Tag Archives: Creativity

Tips For Adulthood: Five Ways To Generate Ideas

Every Wednesday I offer tips for adulthood.

It’s been awhile since I posted on creativity. But it’s one of those things that I think about all the time. I’m fascinated by how creative people relate to their work, how they structure their days, and how they access their creative “space.”

In my own case, I’ve been trying to pay attention to how and when I come up with ideas – for blog posts, for feature articles, for possible future novels. And what I’ve noticed is that a lot of my ideas seem to come when I’m doing something *other than* sitting at the computer typing. So today, I thought that I’d share some of my own techniques for coming up with ideas, with the hope that these may prove interesting – as well as useful – to others. While I focus on writing, I imagine that some of these same strategies may be pertinent to other fields as well.

1.Exercise. When I’m confused about an idea, not sure how to spin it or just wondering if there’s even a “there there,” it’s amazing how often a simple run will solve my problem. I may not go out on the run intending to think about that issue. But if there’s something kicking around the back of my mind, I often find that the combination of forward motion, exertion and fresh air allow everything to fall in place. A friend of mine who’s a novelist does the same thing with bike rides. He has a summer house in France and he tells me that he spends the afternoons taking long bike rides and by the next morning, he’s got loads of fresh material. The trick is to rush inside right after you’re done and jot down the main ideas.

2. Take a Thinking Shower. This one comes from grad school. During my first few years in graduate school, we were required to take a series of exams in order to qualify in various fields. They were called “field exams” and in my department, at least, they consisted of a series of essays which you research and wrote over the course of a weekend. Needless to say, I don’t think any of us got much sleep during those weekends. But I did have one friend who always seemed to be in the shower when I’d phone to see how she was getting on with her exams. “The shower?” I’d ask, perplexed, wondering who could possibly bathe regularly when they had so little time to get these things done. “It’s a thinking shower,” she’d respond. She found that burst of hot water on her face actually enabled her to outline her essays. So I tried it. So should you.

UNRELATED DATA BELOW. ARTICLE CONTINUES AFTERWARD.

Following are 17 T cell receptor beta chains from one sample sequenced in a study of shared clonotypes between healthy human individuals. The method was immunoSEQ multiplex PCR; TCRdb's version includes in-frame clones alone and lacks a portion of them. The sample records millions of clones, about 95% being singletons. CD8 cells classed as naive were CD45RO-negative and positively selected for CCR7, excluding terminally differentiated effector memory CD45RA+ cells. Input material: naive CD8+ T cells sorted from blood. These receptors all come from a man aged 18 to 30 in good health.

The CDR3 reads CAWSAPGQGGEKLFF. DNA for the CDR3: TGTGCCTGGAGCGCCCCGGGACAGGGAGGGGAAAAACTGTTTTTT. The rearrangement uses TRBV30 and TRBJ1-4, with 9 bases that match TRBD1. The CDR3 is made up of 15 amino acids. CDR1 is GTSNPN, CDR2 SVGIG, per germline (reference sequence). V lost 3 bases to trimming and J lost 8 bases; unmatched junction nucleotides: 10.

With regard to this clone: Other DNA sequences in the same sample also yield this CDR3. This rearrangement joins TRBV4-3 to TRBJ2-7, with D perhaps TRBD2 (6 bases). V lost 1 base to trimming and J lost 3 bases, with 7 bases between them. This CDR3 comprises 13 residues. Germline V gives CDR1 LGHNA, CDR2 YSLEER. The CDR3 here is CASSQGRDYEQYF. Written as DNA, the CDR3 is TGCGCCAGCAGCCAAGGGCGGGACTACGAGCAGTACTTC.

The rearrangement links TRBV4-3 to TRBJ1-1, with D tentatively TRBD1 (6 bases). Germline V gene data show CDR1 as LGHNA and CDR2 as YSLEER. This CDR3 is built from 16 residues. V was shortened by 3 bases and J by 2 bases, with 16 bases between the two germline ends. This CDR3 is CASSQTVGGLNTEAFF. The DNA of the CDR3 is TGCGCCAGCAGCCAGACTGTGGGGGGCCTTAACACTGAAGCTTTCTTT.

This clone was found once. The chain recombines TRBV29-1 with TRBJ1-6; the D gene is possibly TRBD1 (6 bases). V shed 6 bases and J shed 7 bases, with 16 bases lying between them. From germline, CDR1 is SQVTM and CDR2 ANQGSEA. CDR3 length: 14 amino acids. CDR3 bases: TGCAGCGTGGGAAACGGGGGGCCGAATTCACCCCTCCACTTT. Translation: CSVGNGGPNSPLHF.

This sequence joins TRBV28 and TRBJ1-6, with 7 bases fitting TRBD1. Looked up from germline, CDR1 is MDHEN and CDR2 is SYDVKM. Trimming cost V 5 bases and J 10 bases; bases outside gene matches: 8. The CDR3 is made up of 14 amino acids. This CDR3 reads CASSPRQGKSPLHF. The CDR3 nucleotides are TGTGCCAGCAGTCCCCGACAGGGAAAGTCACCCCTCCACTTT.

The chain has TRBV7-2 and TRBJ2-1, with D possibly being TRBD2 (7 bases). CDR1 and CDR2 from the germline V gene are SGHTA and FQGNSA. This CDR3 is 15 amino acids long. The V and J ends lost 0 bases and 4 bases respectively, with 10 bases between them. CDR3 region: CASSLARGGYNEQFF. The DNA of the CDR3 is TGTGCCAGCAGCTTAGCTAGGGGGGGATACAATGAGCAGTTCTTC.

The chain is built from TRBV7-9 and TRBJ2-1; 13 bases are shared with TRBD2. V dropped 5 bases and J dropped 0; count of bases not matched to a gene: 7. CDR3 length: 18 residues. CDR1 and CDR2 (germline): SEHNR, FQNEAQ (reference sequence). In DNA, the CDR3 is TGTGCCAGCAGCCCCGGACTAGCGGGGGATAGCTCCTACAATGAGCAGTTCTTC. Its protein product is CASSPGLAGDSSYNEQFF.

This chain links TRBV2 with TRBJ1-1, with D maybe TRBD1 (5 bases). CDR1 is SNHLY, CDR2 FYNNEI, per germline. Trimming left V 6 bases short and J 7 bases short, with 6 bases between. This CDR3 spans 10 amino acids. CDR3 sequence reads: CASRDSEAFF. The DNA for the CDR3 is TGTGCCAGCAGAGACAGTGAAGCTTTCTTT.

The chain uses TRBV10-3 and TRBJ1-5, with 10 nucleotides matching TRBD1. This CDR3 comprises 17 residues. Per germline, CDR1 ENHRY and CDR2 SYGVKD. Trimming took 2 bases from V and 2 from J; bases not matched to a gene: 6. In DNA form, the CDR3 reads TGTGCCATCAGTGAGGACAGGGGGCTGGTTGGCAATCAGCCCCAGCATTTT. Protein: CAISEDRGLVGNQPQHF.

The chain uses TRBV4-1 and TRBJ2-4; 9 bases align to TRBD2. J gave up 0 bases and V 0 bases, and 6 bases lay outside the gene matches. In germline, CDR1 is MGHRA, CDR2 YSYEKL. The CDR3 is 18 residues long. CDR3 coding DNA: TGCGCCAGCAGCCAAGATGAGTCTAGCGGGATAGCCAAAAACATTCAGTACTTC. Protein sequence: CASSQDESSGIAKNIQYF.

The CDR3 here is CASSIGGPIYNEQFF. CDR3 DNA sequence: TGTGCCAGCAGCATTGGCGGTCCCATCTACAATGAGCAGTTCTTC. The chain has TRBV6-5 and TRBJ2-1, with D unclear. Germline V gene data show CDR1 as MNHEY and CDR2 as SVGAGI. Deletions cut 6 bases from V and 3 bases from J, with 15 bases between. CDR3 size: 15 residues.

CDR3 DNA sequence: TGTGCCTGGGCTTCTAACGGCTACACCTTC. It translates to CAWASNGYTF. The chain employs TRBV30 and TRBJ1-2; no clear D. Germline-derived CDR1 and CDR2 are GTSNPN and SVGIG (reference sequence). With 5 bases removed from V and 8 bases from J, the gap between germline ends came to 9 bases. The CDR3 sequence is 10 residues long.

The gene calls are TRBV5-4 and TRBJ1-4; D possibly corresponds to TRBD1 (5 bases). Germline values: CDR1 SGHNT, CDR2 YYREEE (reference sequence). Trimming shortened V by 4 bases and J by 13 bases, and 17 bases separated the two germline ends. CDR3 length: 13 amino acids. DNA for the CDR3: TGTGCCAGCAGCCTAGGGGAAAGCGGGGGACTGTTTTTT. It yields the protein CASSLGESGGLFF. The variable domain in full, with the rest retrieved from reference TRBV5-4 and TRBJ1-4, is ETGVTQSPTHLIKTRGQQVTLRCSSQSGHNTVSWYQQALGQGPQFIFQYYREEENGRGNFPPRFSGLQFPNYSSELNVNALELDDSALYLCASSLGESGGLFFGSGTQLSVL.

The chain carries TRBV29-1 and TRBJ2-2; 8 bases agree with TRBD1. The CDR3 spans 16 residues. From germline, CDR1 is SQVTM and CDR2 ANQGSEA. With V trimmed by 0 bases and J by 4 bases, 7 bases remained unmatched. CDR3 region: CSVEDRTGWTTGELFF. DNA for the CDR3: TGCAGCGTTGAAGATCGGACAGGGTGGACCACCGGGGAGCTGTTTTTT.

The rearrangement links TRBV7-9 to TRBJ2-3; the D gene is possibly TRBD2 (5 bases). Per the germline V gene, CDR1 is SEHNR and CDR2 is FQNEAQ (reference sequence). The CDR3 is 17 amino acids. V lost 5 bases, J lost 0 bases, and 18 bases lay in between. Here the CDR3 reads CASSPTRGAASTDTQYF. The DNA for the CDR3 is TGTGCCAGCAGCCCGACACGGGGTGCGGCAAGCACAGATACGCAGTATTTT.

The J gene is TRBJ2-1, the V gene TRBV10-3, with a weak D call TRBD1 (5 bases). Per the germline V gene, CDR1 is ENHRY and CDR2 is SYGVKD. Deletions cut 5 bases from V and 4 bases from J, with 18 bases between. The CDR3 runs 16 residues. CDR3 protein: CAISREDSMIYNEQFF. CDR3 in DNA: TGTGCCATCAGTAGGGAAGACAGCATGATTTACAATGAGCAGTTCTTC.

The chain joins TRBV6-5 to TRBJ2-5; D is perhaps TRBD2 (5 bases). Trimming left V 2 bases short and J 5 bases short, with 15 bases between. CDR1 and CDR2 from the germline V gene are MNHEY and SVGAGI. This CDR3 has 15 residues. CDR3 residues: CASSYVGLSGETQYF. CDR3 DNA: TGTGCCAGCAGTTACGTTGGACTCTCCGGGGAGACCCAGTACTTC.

3. Figure out what’s distinctive about your perspective. This is actually something I’ve used quite a bit since moving overseas because I find that so much of what I think about various issues – whether it’s health care reform, therapy or the BBC – has changed dramatically simply by virtue of living somewhere else. But it doesn’t have to be a geographic niche that motivates you. Just this morning I was mulling over a feature I’m writing on the outcome of the British elections when I realized exactly what was different about my take:  I was approaching them as a political scientist rather than a journalist. And that was both distinctive – and useful. (I was buying coffee when I had that realization, BTW. Which again underscores how often our brains are working even when we don’t think they are.)

4. Ask yourself what’s the most striking thing someone said to you in the last week. Very often for blog posts – and even for posts about politics – I find that when I want to come up with an idea, I just think about the most striking or unusual thing something’s said to me in the past week. Often that person is one of my children. (“Why is God so famous?“) But sometimes it’s someone I just happen to run into. Like the friend I saw on election day who’d just joined the Labour party after living here for 20 years – even though she knew they’d lose – because she wanted to have a say in the party’s future. Or the dad at school drop-off this morning who told me why pink was a color historically associated with boys. Or the guy I met at a dinner party who told me that he picks what movies he sees based solely on the poster. (Whaaaa???) Whenever this happens, I grab my pen and scribble it down.

5. Go outside for a walk. This suggestion comes from one of my all-time favorite creative people:  writer, singer and radio-show host Garrison Keillor. In an oped for the International Herald Tribune a few years back, Keillor gave this advice to aspiring writers: “A long walk also brings you into contact with the world, which is basic journalism, which most writing is. It isn’t about you and your feelings so much as about what people wear and how they talk. The superficial is never to be overlooked.” Simply put, when you go outside you notice things. And that’s what it’s all about.

OK, now it’s your turn. How do you generate ideas for your work?